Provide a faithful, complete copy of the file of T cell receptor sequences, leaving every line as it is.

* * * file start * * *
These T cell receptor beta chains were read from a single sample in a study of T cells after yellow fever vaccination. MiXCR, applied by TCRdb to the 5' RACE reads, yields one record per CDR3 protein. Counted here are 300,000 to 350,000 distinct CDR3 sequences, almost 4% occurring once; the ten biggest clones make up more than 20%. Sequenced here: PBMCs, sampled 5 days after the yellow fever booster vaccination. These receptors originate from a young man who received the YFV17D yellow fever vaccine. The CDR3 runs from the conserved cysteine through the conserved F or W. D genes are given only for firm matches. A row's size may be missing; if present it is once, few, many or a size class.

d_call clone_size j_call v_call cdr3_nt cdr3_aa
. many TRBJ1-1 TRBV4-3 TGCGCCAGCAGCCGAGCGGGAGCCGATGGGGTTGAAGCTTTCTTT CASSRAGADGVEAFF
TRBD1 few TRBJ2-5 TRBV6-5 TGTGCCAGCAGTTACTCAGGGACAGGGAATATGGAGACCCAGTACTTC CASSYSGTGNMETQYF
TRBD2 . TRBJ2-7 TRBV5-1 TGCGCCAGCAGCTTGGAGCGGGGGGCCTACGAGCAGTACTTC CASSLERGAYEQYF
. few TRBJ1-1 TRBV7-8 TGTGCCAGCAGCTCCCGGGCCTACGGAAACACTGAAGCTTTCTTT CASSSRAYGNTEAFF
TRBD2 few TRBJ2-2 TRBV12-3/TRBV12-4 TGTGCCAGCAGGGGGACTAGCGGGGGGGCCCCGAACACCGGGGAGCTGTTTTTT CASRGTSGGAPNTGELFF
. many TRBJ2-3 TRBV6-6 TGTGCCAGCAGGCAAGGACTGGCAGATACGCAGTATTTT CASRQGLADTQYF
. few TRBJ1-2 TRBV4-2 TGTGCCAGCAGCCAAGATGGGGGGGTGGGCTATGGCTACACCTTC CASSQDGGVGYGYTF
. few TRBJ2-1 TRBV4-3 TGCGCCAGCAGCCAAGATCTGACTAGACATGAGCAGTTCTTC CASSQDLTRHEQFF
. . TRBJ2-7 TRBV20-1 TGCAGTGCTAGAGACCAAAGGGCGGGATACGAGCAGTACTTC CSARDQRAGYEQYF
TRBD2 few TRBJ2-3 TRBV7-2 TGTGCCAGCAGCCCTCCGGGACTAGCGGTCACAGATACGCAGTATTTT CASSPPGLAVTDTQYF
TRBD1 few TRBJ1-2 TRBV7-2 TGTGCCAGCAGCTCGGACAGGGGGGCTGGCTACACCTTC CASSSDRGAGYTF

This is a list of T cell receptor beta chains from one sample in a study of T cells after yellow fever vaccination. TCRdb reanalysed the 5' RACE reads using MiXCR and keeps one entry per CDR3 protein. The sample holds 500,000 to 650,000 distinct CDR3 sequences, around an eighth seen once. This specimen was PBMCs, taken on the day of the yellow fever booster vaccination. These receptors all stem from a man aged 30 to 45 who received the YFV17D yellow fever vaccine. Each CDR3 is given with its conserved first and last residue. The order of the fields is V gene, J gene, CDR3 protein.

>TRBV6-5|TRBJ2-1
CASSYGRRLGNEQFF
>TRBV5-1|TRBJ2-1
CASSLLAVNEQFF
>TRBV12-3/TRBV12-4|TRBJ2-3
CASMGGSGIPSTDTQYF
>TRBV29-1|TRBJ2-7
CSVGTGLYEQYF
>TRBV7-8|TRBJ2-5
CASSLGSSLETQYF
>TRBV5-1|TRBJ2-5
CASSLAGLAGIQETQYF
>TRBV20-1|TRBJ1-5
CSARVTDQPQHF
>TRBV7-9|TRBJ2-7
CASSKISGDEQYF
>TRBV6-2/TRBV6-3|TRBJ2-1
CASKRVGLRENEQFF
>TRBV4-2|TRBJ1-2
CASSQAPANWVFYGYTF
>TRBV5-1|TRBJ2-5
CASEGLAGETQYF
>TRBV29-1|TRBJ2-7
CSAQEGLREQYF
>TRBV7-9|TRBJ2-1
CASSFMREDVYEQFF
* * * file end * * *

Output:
These T cell receptor beta chains were read from a single sample in a study of T cells after yellow fever vaccination. MiXCR, applied by TCRdb to the 5' RACE reads, yields one record per CDR3 protein. Counted here are 300,000 to 350,000 distinct CDR3 sequences, almost 4% occurring once; the ten biggest clones make up more than 20%. Sequenced here: PBMCs, sampled 5 days after the yellow fever booster vaccination. These receptors originate from a young man who received the YFV17D yellow fever vaccine. The CDR3 runs from the conserved cysteine through the conserved F or W. D genes are given only for firm matches. A row's size may be missing; if present it is once, few, many or a size class.

d_call clone_size j_call v_call cdr3_nt cdr3_aa
. many TRBJ1-1 TRBV4-3 TGCGCCAGCAGCCGAGCGGGAGCCGATGGGGTTGAAGCTTTCTTT CASSRAGADGVEAFF
TRBD1 few TRBJ2-5 TRBV6-5 TGTGCCAGCAGTTACTCAGGGACAGGGAATATGGAGACCCAGTACTTC CASSYSGTGNMETQYF
TRBD2 . TRBJ2-7 TRBV5-1 TGCGCCAGCAGCTTGGAGCGGGGGGCCTACGAGCAGTACTTC CASSLERGAYEQYF
. few TRBJ1-1 TRBV7-8 TGTGCCAGCAGCTCCCGGGCCTACGGAAACACTGAAGCTTTCTTT CASSSRAYGNTEAFF
TRBD2 few TRBJ2-2 TRBV12-3/TRBV12-4 TGTGCCAGCAGGGGGACTAGCGGGGGGGCCCCGAACACCGGGGAGCTGTTTTTT CASRGTSGGAPNTGELFF
. many TRBJ2-3 TRBV6-6 TGTGCCAGCAGGCAAGGACTGGCAGATACGCAGTATTTT CASRQGLADTQYF
. few TRBJ1-2 TRBV4-2 TGTGCCAGCAGCCAAGATGGGGGGGTGGGCTATGGCTACACCTTC CASSQDGGVGYGYTF
. few TRBJ2-1 TRBV4-3 TGCGCCAGCAGCCAAGATCTGACTAGACATGAGCAGTTCTTC CASSQDLTRHEQFF
. . TRBJ2-7 TRBV20-1 TGCAGTGCTAGAGACCAAAGGGCGGGATACGAGCAGTACTTC CSARDQRAGYEQYF
TRBD2 few TRBJ2-3 TRBV7-2 TGTGCCAGCAGCCCTCCGGGACTAGCGGTCACAGATACGCAGTATTTT CASSPPGLAVTDTQYF
TRBD1 few TRBJ1-2 TRBV7-2 TGTGCCAGCAGCTCGGACAGGGGGGCTGGCTACACCTTC CASSSDRGAGYTF

This is a list of T cell receptor beta chains from one sample in a study of T cells after yellow fever vaccination. TCRdb reanalysed the 5' RACE reads using MiXCR and keeps one entry per CDR3 protein. The sample holds 500,000 to 650,000 distinct CDR3 sequences, around an eighth seen once. This specimen was PBMCs, taken on the day of the yellow fever booster vaccination. These receptors all stem from a man aged 30 to 45 who received the YFV17D yellow fever vaccine. Each CDR3 is given with its conserved first and last residue. The order of the fields is V gene, J gene, CDR3 protein.

>TRBV6-5|TRBJ2-1
CASSYGRRLGNEQFF
>TRBV5-1|TRBJ2-1
CASSLLAVNEQFF
>TRBV12-3/TRBV12-4|TRBJ2-3
CASMGGSGIPSTDTQYF
>TRBV29-1|TRBJ2-7
CSVGTGLYEQYF
>TRBV7-8|TRBJ2-5
CASSLGSSLETQYF
>TRBV5-1|TRBJ2-5
CASSLAGLAGIQETQYF
>TRBV20-1|TRBJ1-5
CSARVTDQPQHF
>TRBV7-9|TRBJ2-7
CASSKISGDEQYF
>TRBV6-2/TRBV6-3|TRBJ2-1
CASKRVGLRENEQFF
>TRBV4-2|TRBJ1-2
CASSQAPANWVFYGYTF
>TRBV5-1|TRBJ2-5
CASEGLAGETQYF
>TRBV29-1|TRBJ2-7
CSAQEGLREQYF
>TRBV7-9|TRBJ2-1
CASSFMREDVYEQFF